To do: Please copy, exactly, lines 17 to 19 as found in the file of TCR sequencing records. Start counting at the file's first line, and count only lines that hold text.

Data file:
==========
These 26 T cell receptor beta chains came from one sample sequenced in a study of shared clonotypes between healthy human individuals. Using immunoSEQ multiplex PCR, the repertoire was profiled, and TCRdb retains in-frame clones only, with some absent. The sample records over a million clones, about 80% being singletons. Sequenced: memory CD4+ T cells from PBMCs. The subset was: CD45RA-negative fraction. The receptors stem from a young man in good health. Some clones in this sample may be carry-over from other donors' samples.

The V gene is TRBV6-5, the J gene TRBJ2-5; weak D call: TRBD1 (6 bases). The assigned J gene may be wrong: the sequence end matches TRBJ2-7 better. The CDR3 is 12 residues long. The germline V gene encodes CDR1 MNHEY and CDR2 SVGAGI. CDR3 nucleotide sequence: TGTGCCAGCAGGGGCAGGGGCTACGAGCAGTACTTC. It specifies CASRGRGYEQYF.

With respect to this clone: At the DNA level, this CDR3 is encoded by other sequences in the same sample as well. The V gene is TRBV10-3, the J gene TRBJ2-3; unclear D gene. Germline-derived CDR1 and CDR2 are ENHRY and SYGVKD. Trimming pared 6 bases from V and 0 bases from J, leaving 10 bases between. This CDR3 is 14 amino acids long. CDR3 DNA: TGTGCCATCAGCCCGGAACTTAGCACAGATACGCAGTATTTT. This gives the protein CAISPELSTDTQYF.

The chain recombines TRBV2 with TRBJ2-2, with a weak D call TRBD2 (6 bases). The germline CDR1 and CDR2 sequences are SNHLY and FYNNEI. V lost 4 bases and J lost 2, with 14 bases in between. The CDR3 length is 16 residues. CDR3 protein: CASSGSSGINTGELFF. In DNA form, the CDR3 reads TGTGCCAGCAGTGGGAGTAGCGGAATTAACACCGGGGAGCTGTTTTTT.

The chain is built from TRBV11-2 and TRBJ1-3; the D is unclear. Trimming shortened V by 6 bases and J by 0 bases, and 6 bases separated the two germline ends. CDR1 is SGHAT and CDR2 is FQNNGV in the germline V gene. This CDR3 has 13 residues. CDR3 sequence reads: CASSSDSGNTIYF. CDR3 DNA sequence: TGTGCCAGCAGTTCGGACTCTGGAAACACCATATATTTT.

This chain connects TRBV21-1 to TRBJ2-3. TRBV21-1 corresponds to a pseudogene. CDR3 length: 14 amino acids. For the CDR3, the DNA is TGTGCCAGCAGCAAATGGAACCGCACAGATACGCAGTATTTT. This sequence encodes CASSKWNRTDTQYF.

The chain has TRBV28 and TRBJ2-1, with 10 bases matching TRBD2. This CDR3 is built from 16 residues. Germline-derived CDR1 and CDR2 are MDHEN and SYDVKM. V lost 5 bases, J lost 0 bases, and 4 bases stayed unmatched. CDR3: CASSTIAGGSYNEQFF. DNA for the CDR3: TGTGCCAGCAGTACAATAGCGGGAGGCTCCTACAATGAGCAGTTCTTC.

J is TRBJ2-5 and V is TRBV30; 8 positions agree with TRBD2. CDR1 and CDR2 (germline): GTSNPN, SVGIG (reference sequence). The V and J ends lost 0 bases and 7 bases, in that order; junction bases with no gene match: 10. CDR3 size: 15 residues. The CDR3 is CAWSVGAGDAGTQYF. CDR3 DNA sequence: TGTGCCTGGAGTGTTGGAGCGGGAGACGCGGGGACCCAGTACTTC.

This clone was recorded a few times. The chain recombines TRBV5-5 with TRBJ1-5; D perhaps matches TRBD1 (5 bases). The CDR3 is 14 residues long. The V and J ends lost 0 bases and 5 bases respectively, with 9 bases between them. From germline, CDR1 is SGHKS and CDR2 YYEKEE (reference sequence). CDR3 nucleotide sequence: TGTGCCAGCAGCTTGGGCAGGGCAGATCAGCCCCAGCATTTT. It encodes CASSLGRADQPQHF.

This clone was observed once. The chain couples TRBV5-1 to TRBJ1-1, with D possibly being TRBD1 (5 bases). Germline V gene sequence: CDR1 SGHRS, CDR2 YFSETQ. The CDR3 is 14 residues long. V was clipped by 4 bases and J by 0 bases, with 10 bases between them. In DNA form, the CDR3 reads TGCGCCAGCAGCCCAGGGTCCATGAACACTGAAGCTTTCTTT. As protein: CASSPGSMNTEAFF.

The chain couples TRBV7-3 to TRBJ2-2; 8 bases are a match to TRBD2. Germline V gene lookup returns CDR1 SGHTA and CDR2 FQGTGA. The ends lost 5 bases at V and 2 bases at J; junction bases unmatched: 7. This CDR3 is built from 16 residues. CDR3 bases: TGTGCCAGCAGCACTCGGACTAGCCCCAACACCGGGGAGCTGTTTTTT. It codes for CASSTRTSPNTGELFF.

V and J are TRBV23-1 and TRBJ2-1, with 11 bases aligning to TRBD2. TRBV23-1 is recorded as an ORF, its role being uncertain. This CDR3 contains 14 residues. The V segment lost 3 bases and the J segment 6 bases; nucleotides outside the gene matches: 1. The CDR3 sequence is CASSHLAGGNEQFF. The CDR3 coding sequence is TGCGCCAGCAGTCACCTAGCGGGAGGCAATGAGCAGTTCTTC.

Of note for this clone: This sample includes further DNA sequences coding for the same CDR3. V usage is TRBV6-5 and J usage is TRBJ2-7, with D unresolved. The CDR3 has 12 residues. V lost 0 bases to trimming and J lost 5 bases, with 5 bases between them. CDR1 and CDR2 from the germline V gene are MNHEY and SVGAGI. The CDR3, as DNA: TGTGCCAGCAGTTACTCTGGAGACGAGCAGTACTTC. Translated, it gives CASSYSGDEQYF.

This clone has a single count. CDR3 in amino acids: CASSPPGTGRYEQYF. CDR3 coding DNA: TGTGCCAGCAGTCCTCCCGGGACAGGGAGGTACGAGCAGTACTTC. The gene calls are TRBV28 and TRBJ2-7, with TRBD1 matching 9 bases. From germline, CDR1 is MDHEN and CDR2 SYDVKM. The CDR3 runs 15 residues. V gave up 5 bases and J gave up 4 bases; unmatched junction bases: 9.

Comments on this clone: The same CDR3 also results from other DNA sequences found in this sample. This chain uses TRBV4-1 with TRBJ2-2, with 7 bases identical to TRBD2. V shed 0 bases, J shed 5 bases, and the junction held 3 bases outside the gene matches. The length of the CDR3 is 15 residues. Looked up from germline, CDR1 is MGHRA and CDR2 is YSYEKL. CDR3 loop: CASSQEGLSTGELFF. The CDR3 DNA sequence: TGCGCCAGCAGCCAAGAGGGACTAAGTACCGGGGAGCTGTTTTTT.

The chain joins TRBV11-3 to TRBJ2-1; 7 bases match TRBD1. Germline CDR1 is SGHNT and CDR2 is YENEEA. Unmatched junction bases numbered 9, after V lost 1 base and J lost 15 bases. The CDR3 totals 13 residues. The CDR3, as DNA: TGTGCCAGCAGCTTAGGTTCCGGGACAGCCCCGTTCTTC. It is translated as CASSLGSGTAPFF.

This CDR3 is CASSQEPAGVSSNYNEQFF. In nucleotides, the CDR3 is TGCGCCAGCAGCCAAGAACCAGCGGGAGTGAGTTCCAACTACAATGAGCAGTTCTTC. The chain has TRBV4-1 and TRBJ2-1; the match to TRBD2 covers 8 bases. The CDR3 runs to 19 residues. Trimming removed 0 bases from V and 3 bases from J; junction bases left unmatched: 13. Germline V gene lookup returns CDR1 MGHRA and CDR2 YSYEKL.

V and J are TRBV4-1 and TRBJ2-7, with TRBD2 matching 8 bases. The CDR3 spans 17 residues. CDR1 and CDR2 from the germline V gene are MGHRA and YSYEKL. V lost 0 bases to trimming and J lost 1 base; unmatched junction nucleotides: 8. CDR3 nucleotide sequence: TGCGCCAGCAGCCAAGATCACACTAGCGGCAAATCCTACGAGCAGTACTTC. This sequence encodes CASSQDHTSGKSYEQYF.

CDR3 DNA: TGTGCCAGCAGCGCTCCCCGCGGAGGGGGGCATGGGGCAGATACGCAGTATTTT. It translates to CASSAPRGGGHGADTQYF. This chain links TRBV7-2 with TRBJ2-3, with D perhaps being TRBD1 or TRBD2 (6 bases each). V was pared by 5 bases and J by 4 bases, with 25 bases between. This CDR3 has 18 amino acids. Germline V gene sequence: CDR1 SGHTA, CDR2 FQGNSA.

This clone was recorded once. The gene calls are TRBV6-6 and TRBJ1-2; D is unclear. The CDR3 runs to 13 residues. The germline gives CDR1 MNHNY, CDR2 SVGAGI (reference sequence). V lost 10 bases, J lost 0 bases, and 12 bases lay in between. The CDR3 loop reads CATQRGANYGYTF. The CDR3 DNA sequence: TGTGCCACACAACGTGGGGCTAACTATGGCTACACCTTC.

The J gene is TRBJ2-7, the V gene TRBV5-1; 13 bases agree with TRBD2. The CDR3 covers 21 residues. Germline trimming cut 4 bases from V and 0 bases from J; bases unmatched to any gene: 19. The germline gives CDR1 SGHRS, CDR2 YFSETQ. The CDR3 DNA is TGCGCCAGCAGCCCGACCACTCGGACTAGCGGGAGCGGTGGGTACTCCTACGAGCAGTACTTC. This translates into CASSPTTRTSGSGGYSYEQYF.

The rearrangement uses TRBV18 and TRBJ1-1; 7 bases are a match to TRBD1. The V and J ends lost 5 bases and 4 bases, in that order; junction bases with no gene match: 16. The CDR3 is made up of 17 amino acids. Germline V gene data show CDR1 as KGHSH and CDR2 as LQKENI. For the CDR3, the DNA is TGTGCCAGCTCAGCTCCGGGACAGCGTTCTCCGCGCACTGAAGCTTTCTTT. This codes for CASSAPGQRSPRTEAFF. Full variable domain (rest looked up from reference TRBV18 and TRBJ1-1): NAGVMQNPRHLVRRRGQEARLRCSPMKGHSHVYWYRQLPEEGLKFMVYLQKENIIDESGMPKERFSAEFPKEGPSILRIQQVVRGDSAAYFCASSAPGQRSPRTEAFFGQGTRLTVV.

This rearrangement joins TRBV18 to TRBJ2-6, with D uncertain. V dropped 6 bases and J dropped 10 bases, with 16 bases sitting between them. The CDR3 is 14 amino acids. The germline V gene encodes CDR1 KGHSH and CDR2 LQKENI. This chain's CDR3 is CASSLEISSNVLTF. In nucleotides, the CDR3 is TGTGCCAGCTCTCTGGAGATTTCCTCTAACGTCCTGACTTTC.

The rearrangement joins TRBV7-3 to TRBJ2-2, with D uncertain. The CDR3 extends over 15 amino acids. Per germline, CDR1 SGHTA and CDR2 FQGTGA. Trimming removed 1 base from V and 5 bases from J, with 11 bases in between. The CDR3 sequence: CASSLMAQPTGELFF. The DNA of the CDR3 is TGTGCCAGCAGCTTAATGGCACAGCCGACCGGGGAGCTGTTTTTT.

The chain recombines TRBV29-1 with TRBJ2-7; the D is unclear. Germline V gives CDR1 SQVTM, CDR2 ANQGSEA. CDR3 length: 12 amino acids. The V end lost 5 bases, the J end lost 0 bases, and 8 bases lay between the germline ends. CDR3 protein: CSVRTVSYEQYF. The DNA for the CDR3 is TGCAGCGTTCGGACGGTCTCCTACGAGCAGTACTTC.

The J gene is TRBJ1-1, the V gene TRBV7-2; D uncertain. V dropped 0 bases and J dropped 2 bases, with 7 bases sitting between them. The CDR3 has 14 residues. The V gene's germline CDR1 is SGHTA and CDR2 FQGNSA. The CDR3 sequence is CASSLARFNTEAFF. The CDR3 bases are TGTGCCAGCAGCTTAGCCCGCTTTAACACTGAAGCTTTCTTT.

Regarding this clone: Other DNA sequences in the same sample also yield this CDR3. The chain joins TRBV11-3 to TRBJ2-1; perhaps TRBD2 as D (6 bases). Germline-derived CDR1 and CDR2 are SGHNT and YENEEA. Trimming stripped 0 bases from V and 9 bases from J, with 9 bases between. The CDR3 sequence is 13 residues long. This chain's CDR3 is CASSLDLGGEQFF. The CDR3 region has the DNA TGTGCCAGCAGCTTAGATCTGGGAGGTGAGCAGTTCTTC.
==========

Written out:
This CDR3 is CASSQEPAGVSSNYNEQFF. In nucleotides, the CDR3 is TGCGCCAGCAGCCAAGAACCAGCGGGAGTGAGTTCCAACTACAATGAGCAGTTCTTC. The chain has TRBV4-1 and TRBJ2-1; the match to TRBD2 covers 8 bases. The CDR3 runs to 19 residues. Trimming removed 0 bases from V and 3 bases from J; junction bases left unmatched: 13. Germline V gene lookup returns CDR1 MGHRA and CDR2 YSYEKL.

V and J are TRBV4-1 and TRBJ2-7, with TRBD2 matching 8 bases. The CDR3 spans 17 residues. CDR1 and CDR2 from the germline V gene are MGHRA and YSYEKL. V lost 0 bases to trimming and J lost 1 base; unmatched junction nucleotides: 8. CDR3 nucleotide sequence: TGCGCCAGCAGCCAAGATCACACTAGCGGCAAATCCTACGAGCAGTACTTC. This sequence encodes CASSQDHTSGKSYEQYF.

CDR3 DNA: TGTGCCAGCAGCGCTCCCCGCGGAGGGGGGCATGGGGCAGATACGCAGTATTTT. It translates to CASSAPRGGGHGADTQYF. This chain links TRBV7-2 with TRBJ2-3, with D perhaps being TRBD1 or TRBD2 (6 bases each). V was pared by 5 bases and J by 4 bases, with 25 bases between. This CDR3 has 18 amino acids. Germline V gene sequence: CDR1 SGHTA, CDR2 FQGNSA.